Dental care is important for everyone. But if you are pregnant, a healthy mouth takes on a whole new meaning. According to the U.S. Centers for Disease Control and Prevention (CDC), gingivitis affects 60 to 75 percent of pregnancies. If you already have red, swollen, or irritated gums, look at the top pregnancy-periodontal disease questions answered.
What’s the Pregnancy-Periodontal Disease Link?
Pregnancy hormones are change-makers in your body. Along with mood swings, thicker hair, and dewy skin, hormones can increase blood flow to the gums. This can result in inflammation, irritation, sensitivity, and easy-to-bleed gums.
The hormonal changes of pregnancy can also change the body’s response to infections. Gum disease happens when bacteria overrun the mouth and cause an infection. Decreased ability to fight off bacteria can increase the risk of periodontal disease.
What Are the Signs of Gum Disease?
Do you have pregnancy-related gum disease? While some of the symptoms are noticeable, others may give you pause — but not complete concern. If your gums bleed once after you eat something sharp (such as a tortilla chip), you likely have an injury.
Even though this type of injury should heal on its own, you should pay extra attention to the area and call a medical provider at the first sign of infection. The increased blood flow to the gums and decreased ability to fight off bacteria may increase the chances that a simple scratch on your gums turns into something more serious.
Gum disease signs can range from minor beginning symptoms to severe red flags. Many periodontal disease patients experience redness, swelling, discomfort, and bleeding. If you notice blood when you brush, inflammation, or a foul taste in your mouth (with no other known cause) you may have gum disease.
When Should a Pregnant Women Visit the Dentist for Gum Disease?
A healthy mouth is part of a healthy pregnancy. This makes early detection and treatment of gum disease important. Pregnant women should continue to see their dentist on a regular visit schedule. If you don’t have a visit scheduled during your pregnancy, make an appointment as soon as possible — especially if you have bleeding, irritation, or any other periodontal symptom.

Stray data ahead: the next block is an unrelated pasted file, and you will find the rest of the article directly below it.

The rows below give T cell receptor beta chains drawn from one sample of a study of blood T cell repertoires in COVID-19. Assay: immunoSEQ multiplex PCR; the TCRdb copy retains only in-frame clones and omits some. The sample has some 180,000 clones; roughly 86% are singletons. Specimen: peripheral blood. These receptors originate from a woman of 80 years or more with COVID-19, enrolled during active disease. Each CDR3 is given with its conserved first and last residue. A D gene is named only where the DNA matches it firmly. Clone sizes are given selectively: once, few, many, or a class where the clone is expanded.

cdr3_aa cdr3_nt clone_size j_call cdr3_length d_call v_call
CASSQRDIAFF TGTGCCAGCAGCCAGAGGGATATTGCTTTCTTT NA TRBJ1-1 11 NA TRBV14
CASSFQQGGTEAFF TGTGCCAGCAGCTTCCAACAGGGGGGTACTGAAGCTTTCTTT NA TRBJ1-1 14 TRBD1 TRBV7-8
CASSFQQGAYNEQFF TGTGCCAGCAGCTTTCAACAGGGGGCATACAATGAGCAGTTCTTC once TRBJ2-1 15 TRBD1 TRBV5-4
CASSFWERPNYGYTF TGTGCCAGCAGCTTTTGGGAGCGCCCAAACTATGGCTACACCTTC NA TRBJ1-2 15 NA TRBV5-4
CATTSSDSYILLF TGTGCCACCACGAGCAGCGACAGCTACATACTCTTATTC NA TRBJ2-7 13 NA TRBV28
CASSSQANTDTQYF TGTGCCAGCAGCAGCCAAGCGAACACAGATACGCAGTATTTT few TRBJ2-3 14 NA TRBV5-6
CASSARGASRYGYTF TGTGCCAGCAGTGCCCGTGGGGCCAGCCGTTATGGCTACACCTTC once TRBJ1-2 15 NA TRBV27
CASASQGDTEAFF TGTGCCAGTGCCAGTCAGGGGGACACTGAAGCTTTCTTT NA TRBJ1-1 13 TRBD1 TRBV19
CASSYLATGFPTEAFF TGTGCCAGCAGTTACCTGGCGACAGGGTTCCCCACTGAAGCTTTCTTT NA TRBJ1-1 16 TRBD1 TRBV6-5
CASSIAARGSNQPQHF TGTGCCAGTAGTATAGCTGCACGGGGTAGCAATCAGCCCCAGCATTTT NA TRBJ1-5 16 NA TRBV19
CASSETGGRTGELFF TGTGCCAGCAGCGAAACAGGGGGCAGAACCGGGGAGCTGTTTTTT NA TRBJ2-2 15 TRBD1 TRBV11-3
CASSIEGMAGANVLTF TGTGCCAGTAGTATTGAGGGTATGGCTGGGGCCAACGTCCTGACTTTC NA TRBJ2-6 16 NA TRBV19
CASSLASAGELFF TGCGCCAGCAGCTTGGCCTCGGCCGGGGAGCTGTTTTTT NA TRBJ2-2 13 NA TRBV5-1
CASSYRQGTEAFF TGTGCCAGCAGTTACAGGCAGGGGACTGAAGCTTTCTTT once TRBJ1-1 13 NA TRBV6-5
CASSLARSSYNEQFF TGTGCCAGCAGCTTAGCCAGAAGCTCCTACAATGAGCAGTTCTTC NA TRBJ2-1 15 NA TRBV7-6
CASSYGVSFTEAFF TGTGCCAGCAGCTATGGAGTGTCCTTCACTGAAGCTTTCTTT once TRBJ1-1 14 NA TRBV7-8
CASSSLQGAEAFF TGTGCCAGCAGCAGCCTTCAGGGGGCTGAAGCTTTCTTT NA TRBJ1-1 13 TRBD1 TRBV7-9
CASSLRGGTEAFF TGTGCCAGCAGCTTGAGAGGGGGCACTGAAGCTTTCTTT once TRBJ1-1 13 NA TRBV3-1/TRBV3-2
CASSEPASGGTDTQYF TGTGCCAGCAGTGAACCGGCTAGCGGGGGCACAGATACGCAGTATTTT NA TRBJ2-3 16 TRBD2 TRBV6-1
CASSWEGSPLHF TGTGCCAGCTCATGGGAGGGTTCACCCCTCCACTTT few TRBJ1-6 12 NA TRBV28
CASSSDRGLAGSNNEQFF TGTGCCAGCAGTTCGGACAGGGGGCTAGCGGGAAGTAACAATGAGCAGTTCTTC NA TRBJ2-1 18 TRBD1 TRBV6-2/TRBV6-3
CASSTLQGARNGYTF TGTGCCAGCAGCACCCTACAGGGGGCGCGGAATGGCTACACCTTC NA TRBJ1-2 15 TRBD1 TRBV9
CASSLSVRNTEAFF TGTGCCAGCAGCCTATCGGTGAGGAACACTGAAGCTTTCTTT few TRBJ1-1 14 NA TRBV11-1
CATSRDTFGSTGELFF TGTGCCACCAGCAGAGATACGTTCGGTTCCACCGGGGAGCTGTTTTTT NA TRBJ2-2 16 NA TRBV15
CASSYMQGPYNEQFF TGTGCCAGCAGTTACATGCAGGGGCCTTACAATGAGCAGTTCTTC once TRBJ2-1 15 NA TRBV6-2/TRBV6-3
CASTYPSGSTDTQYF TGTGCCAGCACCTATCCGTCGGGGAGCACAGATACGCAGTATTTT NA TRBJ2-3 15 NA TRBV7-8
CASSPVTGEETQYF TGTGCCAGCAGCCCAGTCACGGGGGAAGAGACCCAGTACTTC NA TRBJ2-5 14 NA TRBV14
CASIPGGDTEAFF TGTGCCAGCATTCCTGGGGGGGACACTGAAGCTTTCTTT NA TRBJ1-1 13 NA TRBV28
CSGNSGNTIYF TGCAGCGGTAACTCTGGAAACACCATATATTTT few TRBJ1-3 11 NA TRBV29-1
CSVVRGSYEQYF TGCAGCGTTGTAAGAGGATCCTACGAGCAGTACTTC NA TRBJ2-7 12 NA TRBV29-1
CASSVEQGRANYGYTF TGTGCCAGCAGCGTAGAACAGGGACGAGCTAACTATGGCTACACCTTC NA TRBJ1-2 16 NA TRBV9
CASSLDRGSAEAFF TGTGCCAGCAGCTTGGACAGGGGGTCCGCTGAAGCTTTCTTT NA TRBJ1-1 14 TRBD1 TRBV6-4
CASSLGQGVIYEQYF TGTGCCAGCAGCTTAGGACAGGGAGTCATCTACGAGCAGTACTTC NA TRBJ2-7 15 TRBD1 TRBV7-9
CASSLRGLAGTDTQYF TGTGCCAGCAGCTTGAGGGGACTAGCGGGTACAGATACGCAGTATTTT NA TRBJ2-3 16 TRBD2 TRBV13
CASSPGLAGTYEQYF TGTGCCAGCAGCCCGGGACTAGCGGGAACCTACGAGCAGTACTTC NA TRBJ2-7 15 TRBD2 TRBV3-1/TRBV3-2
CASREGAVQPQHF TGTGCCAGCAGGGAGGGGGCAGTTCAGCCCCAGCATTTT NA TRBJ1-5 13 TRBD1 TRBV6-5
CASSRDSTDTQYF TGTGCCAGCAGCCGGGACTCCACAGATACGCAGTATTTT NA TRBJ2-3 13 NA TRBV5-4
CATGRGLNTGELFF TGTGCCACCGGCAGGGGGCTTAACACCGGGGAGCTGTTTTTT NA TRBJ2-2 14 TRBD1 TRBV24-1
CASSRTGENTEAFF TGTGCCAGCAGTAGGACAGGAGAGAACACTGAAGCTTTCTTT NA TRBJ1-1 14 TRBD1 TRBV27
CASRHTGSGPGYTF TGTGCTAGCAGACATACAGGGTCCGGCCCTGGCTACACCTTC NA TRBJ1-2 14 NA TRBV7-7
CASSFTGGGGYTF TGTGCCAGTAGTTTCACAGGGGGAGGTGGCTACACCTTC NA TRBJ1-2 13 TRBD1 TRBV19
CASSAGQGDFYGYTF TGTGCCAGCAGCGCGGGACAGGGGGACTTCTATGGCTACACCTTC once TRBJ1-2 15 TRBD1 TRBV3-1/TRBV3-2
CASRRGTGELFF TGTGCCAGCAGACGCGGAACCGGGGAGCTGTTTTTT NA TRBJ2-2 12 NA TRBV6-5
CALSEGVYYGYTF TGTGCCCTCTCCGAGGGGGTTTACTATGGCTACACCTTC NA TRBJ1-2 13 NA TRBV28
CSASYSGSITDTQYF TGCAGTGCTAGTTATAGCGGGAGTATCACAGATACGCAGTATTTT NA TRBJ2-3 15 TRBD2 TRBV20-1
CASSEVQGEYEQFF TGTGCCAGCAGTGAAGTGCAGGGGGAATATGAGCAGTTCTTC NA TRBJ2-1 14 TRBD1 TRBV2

Why Shouldn’t Pregnant Women Ignore Gum Disease?
No one should ignore periodontal disease symptoms. Gingivitis can progress into a serious infection that leads to tissue or bone loss. Without an adequate amount of healthy tissue or the proper bone support, you could lose a tooth. Likewise, tissue and bone loss/infection may make extraction necessary.
In pregnancy, gum disease can cause problems beyond oral issues. The infection increases the risk of pre-term birth or a low birth-weight baby.
How Can You Stop Gum Disease?
If you already have the symptoms of gum disease, you can make changes — and now. A 2018 study in the journal Advances in Preventative Medicine found that pregnant women who brushed less often had a higher likelihood of having poor birth outcomes than those who brushed more.
Brush your teeth at least twice a day for two minutes each time. Make sure to brush all areas of the mouth, and floss to get the in-between spaces. Brush after meals, if possible, too.
Again, a visit to the dentist is necessary. Don’t wait to schedule an appointment. If you have concerns about caring for your gums before the appointment day, ask the dental office staff for recommendations. Gum disease patients may need to visit the dentist more often for professional cleanings or check-ups during pregnancy.
Are you pregnant? Are your gums inflamed, red, or irritated? Contact the office of Kenneth M. Schweizer, DDS, PA, for more information.